More than a hundred families living in a small town in northwestern Armenia moved into newly built apartments on Tuesday 28 years after a catastrophic earthquake that destroyed their homes.
The three apartment blocks in Akhurian were built as part of a protracted government-funded reconstruction of the country’s northern regions ravaged by the 1988 calamity, which left more than 25,000 people dead. Thousands of local residents still live in shacks and other temporary homes lacking basic amenities.
Work on the Akhurian buildings took five years -- much longer than planned -- because of financial problems cited by a private construction firm contracted by the government. The latter hired another contractor after the company, Glendale Hills, went bankrupt.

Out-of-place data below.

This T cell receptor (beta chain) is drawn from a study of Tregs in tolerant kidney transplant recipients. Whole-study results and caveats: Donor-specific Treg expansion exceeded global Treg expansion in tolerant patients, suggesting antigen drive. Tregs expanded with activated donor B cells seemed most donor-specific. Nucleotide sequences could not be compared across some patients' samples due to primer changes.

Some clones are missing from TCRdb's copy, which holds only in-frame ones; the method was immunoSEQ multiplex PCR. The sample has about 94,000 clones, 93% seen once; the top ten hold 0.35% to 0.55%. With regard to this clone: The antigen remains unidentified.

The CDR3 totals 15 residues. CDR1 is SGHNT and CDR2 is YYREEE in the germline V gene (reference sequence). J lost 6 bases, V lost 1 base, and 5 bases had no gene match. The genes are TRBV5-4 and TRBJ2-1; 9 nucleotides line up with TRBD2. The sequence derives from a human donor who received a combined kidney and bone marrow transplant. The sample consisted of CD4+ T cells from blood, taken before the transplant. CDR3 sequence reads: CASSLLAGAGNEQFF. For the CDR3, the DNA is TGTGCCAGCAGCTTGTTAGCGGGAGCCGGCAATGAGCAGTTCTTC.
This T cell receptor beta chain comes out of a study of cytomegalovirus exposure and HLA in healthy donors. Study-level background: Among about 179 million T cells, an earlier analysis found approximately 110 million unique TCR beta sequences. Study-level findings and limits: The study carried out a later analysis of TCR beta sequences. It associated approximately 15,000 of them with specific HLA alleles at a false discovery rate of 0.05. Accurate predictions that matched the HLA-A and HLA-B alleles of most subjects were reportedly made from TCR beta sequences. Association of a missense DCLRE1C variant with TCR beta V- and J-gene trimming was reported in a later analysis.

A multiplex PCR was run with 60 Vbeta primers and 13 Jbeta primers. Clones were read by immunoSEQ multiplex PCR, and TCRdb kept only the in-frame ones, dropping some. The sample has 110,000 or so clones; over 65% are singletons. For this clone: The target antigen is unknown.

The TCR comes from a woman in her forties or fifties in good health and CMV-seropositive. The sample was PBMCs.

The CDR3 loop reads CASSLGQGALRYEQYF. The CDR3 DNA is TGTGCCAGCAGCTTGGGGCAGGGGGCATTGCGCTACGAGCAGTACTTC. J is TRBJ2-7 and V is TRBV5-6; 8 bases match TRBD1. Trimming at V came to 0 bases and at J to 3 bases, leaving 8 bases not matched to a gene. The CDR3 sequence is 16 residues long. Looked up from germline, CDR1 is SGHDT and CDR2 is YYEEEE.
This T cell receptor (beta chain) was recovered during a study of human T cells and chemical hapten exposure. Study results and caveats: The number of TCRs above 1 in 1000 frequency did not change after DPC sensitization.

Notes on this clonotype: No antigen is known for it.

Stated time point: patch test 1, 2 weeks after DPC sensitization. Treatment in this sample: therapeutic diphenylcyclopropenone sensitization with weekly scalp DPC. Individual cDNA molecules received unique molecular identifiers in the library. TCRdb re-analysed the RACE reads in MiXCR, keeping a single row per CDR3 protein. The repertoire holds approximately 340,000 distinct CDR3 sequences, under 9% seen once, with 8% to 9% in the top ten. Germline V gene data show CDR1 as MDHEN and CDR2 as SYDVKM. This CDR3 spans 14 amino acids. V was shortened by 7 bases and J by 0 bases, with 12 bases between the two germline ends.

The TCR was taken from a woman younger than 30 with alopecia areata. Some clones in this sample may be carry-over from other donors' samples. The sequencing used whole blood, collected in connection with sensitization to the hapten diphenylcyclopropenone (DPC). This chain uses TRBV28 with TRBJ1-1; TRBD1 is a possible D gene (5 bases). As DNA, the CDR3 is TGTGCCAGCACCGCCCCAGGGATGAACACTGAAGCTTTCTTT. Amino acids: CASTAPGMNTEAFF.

Ownership certificates handed to the 104 local families marked the completion of the reconstruction process in Akhurian financed by the Armenian government. The town’s mayor, Artsrun Igitian, acknowledged that some local families severely affected by the earthquake will still lack adequate housing.
There are at least several hundred such families in the nearby city of Gyumri, the administrative center of the Shirak province. The cash-strapped government effectively froze large-scale housing construction there in 2013 and has indicated no plans to resume it anytime soon.
The government plans to buy instead apartments for a limited number of Gyumri residents. Only about 60 such families are due to receive government funding for that purpose next year.